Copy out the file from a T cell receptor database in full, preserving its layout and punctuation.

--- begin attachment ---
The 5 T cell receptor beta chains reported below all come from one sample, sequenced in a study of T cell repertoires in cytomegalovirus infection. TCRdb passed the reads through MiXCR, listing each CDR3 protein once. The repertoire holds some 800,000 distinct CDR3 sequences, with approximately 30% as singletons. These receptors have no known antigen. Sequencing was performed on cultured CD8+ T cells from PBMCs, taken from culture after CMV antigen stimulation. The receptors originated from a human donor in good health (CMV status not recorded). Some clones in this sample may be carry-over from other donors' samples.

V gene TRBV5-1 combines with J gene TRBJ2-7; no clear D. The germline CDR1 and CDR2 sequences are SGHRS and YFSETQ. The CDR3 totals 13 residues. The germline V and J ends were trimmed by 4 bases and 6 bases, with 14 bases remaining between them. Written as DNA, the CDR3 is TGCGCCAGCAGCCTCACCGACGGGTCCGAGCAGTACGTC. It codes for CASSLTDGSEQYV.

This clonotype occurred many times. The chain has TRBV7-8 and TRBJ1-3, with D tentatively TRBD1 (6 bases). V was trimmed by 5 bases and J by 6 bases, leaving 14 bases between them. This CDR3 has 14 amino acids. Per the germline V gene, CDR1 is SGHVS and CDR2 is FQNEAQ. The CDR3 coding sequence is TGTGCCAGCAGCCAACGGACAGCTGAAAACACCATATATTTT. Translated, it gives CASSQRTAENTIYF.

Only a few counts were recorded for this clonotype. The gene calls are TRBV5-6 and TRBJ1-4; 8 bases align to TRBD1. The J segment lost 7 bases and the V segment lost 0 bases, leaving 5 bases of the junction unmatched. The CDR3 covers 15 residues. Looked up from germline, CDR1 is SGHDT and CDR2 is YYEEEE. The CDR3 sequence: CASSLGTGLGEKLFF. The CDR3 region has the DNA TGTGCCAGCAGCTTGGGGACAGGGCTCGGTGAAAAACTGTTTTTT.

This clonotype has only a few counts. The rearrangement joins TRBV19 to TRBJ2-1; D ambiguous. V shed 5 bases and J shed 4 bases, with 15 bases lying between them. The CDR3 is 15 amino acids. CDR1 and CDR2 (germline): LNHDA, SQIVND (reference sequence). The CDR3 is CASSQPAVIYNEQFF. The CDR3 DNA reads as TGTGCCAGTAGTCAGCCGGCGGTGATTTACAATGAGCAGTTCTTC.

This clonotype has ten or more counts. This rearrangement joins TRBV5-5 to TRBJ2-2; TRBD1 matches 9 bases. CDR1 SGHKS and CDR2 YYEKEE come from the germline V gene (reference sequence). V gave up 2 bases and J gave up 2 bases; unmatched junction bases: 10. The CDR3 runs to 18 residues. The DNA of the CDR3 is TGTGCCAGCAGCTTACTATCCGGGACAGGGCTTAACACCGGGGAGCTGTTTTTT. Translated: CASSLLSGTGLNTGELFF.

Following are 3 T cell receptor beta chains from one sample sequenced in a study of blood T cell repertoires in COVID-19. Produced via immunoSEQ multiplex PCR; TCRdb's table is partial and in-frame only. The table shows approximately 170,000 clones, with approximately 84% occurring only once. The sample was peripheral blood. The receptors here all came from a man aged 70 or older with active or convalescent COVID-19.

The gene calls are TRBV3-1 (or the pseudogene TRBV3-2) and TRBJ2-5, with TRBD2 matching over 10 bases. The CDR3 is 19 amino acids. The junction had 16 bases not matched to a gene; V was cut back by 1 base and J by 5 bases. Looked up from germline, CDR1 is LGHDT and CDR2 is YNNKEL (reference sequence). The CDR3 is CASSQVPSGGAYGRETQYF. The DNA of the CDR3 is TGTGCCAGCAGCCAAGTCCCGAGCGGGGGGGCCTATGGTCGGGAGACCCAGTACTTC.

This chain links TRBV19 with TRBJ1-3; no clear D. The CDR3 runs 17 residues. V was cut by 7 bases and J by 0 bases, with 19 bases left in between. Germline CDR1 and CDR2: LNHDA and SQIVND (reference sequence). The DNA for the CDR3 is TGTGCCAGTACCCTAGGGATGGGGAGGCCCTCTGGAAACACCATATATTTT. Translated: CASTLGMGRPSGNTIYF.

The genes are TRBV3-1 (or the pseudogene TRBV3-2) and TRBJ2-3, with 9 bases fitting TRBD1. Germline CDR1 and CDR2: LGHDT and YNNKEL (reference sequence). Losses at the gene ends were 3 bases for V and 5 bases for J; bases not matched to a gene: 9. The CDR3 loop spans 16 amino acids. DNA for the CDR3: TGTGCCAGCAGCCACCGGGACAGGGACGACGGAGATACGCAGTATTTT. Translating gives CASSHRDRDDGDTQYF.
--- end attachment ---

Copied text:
The 5 T cell receptor beta chains reported below all come from one sample, sequenced in a study of T cell repertoires in cytomegalovirus infection. TCRdb passed the reads through MiXCR, listing each CDR3 protein once. The repertoire holds some 800,000 distinct CDR3 sequences, with approximately 30% as singletons. These receptors have no known antigen. Sequencing was performed on cultured CD8+ T cells from PBMCs, taken from culture after CMV antigen stimulation. The receptors originated from a human donor in good health (CMV status not recorded). Some clones in this sample may be carry-over from other donors' samples.

V gene TRBV5-1 combines with J gene TRBJ2-7; no clear D. The germline CDR1 and CDR2 sequences are SGHRS and YFSETQ. The CDR3 totals 13 residues. The germline V and J ends were trimmed by 4 bases and 6 bases, with 14 bases remaining between them. Written as DNA, the CDR3 is TGCGCCAGCAGCCTCACCGACGGGTCCGAGCAGTACGTC. It codes for CASSLTDGSEQYV.

This clonotype occurred many times. The chain has TRBV7-8 and TRBJ1-3, with D tentatively TRBD1 (6 bases). V was trimmed by 5 bases and J by 6 bases, leaving 14 bases between them. This CDR3 has 14 amino acids. Per the germline V gene, CDR1 is SGHVS and CDR2 is FQNEAQ. The CDR3 coding sequence is TGTGCCAGCAGCCAACGGACAGCTGAAAACACCATATATTTT. Translated, it gives CASSQRTAENTIYF.

Only a few counts were recorded for this clonotype. The gene calls are TRBV5-6 and TRBJ1-4; 8 bases align to TRBD1. The J segment lost 7 bases and the V segment lost 0 bases, leaving 5 bases of the junction unmatched. The CDR3 covers 15 residues. Looked up from germline, CDR1 is SGHDT and CDR2 is YYEEEE. The CDR3 sequence: CASSLGTGLGEKLFF. The CDR3 region has the DNA TGTGCCAGCAGCTTGGGGACAGGGCTCGGTGAAAAACTGTTTTTT.

This clonotype has only a few counts. The rearrangement joins TRBV19 to TRBJ2-1; D ambiguous. V shed 5 bases and J shed 4 bases, with 15 bases lying between them. The CDR3 is 15 amino acids. CDR1 and CDR2 (germline): LNHDA, SQIVND (reference sequence). The CDR3 is CASSQPAVIYNEQFF. The CDR3 DNA reads as TGTGCCAGTAGTCAGCCGGCGGTGATTTACAATGAGCAGTTCTTC.

This clonotype has ten or more counts. This rearrangement joins TRBV5-5 to TRBJ2-2; TRBD1 matches 9 bases. CDR1 SGHKS and CDR2 YYEKEE come from the germline V gene (reference sequence). V gave up 2 bases and J gave up 2 bases; unmatched junction bases: 10. The CDR3 runs to 18 residues. The DNA of the CDR3 is TGTGCCAGCAGCTTACTATCCGGGACAGGGCTTAACACCGGGGAGCTGTTTTTT. Translated: CASSLLSGTGLNTGELFF.

Following are 3 T cell receptor beta chains from one sample sequenced in a study of blood T cell repertoires in COVID-19. Produced via immunoSEQ multiplex PCR; TCRdb's table is partial and in-frame only. The table shows approximately 170,000 clones, with approximately 84% occurring only once. The sample was peripheral blood. The receptors here all came from a man aged 70 or older with active or convalescent COVID-19.

The gene calls are TRBV3-1 (or the pseudogene TRBV3-2) and TRBJ2-5, with TRBD2 matching over 10 bases. The CDR3 is 19 amino acids. The junction had 16 bases not matched to a gene; V was cut back by 1 base and J by 5 bases. Looked up from germline, CDR1 is LGHDT and CDR2 is YNNKEL (reference sequence). The CDR3 is CASSQVPSGGAYGRETQYF. The DNA of the CDR3 is TGTGCCAGCAGCCAAGTCCCGAGCGGGGGGGCCTATGGTCGGGAGACCCAGTACTTC.

This chain links TRBV19 with TRBJ1-3; no clear D. The CDR3 runs 17 residues. V was cut by 7 bases and J by 0 bases, with 19 bases left in between. Germline CDR1 and CDR2: LNHDA and SQIVND (reference sequence). The DNA for the CDR3 is TGTGCCAGTACCCTAGGGATGGGGAGGCCCTCTGGAAACACCATATATTTT. Translated: CASTLGMGRPSGNTIYF.

The genes are TRBV3-1 (or the pseudogene TRBV3-2) and TRBJ2-3, with 9 bases fitting TRBD1. Germline CDR1 and CDR2: LGHDT and YNNKEL (reference sequence). Losses at the gene ends were 3 bases for V and 5 bases for J; bases not matched to a gene: 9. The CDR3 loop spans 16 amino acids. DNA for the CDR3: TGTGCCAGCAGCCACCGGGACAGGGACGACGGAGATACGCAGTATTTT. Translating gives CASSHRDRDDGDTQYF.